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PawaPay closes on seed funding of $9m

African payments company PawaPay, has secured a $9m seed raise. The round was co-led by MSA and UK-based investment fund 88mph, with participation from Vunani Capital, Kepple Ventures and Zagadat Capital. The capital will be deployed to scale PawaPay's operational presence, find more talent to join the team, and expand into new markets on the continent.
Nikolai Barnwell, CEO of pawaPay
Nikolai Barnwell, CEO of pawaPay

Founded in 2020, PawaPay is focused on the mobile money infrastructure provided by telecommunications companies (telco) in Africa. Each telco in each country provides its own unique mobile money product, which makes the mobile money infrastructure as a whole - across borders and telcos - highly fragmented and opaque.

For merchants, this fragmentation means that it is unnecessarily expensive to use and frustratingly unstable. Through PawaPay’s simple API, merchants can access more than 300 million customers in more than ten markets and enjoy seamless, transparent and highly reliable payments.

PawaPay’s customers are large Pan-Africa/global merchants and companies needing to make payments to African consumers’ accounts. Payments in Africa have long been made difficult by large unbanked populations, declined credit card transactions, charge-backs, fraud, dropped and lost payments, and slow cross-border settlements. The alternative financial infrastructure created by the telco-led mobile money wallets now has more than half a billion registered accounts in Africa, making it both one of the largest financial infrastructures in the world and one of the most under-developed.

PawaPay has positioned itself as an industry leader in high volume mobile money payments and focuses on delivering reliability and transparency for merchants wishing to connect to the customers on the continent. With a single API, PawaPay’s customers can access all telco mobile money systems and thus receive and send payments to hundreds of millions of people.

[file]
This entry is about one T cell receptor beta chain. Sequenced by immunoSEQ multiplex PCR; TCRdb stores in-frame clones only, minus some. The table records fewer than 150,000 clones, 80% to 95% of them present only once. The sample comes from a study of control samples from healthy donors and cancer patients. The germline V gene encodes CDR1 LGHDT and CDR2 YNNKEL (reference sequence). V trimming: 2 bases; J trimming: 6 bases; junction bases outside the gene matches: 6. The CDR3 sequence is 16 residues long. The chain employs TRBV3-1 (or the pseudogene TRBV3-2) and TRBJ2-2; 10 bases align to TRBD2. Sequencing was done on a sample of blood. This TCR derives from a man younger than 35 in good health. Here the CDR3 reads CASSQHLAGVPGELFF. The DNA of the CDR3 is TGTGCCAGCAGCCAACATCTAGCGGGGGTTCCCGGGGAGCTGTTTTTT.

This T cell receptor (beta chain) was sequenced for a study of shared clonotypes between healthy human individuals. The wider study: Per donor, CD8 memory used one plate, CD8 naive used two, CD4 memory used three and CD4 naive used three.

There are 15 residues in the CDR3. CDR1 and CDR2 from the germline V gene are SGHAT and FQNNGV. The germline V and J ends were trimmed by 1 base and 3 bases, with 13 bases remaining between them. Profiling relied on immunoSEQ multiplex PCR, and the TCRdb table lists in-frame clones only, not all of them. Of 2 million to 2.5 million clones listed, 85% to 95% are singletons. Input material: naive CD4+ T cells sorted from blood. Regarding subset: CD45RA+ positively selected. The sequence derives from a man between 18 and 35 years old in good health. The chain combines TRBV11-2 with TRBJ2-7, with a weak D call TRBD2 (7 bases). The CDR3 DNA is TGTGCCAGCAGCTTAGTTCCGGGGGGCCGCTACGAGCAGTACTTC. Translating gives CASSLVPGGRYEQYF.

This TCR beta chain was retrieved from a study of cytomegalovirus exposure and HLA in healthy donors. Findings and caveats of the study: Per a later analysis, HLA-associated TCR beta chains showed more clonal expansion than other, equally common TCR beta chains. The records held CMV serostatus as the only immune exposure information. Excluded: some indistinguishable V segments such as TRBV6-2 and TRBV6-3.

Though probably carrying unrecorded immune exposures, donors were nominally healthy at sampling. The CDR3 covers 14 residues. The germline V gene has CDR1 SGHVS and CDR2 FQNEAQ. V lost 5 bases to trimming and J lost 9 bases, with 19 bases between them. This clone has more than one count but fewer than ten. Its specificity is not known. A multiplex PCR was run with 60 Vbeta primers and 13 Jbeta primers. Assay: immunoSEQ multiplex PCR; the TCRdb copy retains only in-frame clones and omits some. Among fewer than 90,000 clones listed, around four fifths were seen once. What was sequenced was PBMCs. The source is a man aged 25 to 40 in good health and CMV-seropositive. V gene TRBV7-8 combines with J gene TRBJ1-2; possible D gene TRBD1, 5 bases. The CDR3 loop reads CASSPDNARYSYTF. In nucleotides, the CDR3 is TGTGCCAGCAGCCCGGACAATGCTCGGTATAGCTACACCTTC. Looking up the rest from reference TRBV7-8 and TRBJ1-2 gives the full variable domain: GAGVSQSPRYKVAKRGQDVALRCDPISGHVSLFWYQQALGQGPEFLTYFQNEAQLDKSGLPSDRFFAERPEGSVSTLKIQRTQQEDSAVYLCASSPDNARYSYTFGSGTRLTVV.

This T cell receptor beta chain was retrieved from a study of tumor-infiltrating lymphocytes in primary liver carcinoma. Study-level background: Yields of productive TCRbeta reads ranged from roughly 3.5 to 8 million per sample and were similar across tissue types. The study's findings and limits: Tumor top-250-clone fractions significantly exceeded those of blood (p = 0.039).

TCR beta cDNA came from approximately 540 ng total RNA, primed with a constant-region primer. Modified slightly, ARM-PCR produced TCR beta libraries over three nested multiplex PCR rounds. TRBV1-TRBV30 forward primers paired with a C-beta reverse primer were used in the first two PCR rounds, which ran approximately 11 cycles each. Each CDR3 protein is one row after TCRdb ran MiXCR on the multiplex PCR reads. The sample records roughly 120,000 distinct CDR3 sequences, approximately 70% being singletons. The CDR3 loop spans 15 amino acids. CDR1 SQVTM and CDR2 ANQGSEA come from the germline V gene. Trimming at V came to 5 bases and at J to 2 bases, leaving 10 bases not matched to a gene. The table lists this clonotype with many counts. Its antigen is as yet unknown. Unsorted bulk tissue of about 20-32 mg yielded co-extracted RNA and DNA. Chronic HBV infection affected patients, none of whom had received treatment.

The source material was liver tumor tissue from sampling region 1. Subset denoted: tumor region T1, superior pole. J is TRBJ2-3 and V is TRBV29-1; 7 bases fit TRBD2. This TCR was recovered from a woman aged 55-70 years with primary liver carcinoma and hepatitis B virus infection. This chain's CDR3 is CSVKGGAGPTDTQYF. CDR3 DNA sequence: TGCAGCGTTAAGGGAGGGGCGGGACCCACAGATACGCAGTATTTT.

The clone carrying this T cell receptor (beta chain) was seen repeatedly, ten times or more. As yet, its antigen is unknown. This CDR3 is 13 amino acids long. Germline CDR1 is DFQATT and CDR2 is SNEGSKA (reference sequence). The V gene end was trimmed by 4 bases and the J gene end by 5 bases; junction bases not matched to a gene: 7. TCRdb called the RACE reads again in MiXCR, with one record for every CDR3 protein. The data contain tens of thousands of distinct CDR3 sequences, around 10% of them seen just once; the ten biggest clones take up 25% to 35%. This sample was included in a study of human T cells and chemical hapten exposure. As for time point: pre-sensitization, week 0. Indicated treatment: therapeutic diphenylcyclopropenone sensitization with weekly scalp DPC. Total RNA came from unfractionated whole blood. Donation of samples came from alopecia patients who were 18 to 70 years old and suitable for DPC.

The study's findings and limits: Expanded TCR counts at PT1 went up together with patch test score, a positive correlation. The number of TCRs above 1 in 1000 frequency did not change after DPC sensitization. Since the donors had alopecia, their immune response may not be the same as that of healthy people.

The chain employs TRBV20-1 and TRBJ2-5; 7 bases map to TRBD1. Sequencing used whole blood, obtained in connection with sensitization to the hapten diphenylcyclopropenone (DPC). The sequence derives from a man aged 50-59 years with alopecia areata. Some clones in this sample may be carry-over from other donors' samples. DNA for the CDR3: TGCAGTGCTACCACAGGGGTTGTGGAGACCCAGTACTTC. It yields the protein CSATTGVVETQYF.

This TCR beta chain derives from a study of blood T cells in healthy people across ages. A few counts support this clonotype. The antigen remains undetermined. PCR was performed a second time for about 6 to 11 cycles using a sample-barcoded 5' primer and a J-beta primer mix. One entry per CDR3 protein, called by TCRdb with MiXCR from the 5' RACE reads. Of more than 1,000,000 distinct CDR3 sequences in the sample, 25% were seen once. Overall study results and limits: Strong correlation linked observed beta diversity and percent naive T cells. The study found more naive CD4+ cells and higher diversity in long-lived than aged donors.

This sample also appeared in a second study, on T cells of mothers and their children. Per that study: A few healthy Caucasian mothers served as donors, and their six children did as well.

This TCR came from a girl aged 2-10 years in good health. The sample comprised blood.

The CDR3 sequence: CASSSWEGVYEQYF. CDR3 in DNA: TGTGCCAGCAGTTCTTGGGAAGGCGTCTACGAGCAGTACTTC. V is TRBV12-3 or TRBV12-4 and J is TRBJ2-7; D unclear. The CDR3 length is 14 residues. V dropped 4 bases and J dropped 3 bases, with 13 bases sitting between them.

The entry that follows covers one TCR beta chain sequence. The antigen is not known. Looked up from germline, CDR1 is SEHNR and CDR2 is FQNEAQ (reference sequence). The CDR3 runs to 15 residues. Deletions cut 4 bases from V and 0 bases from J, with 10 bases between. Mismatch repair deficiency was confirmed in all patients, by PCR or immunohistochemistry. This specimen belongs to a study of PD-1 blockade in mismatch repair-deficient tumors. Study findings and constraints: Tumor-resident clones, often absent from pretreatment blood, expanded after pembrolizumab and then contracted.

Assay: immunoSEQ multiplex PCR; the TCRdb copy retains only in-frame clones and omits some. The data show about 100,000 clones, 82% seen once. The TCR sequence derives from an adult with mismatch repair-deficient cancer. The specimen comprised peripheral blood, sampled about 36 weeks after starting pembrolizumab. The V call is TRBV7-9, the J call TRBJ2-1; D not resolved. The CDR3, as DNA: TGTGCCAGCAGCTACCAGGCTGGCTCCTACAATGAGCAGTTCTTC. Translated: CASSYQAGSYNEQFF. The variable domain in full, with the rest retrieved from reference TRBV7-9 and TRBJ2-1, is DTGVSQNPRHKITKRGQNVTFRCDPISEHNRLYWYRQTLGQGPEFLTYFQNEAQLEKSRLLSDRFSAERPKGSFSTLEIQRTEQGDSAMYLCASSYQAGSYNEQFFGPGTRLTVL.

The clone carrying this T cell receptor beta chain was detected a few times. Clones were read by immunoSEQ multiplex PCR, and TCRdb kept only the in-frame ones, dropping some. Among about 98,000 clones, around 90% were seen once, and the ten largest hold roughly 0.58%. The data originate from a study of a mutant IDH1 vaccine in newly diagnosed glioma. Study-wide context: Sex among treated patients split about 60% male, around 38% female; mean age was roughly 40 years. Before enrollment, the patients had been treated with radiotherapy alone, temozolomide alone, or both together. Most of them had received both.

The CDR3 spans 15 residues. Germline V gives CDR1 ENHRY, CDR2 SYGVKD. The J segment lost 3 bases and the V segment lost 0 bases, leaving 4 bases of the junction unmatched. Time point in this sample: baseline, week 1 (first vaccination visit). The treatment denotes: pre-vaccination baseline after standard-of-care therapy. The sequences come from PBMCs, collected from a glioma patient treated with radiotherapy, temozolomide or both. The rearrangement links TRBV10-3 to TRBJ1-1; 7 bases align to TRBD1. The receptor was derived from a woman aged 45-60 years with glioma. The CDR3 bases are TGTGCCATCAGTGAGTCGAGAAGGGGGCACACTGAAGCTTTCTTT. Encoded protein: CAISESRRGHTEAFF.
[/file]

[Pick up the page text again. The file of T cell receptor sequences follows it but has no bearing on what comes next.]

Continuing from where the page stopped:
PawaPay handles local operations, compliance, regulatory cover and bank accounts, making it as simple as clicking a button to start receiving payments in a new market. PawaPay is already successfully handling millions of transactions on its rails per week and has operations in 10 countries.

Commenting on the company’s raise and growth prospects, Nikolai Barnwell, CEO of PawaPay said, “Africa’s alternative financial infrastructure is in an exciting phase with double digits CAGR everywhere. And mobile money has come out as the de facto money infrastructure for hundreds of millions of people on the continent. A quarter of the adult population is an active mobile money user.

A third of all wallet holders have their salaries paid into them. We’re making a bet that this infrastructure will continue to grow and offer a superior experience than traditional financial infrastructures such as card and banking. With more than 500 million registered users on the continent - 200 million of which are active frequent users, this isn’t a fringe fad or a stepping stone to cards and swift payments. This is an example for the rest of the world of how payments could - and should look. Most of our competitors are largely focused on bank and card payments; but over the past many years we have been laser focused on addressing the unique set of challenges that accompanies specializing in mobile money. I think this gives us a good position to explore the opportunities that are coming up as this alternative financial infrastructure continues to grow.

“We are excited to have world-class investors supporting our vision to connect every mobile money wallet in Africa to each other, and the rest of the world, as we continue to make it simpler to do payments”.

Kresten Buch, founder of 88mph, added “When we first invested in Africa in 2010, one of the key drivers was that mobile money was a superior payment method to credit and debit cards when used for online payment. So, we are excited to be an investor in PawaPay’s journey and continue to witness the development of digital infrastructure in Africa”.

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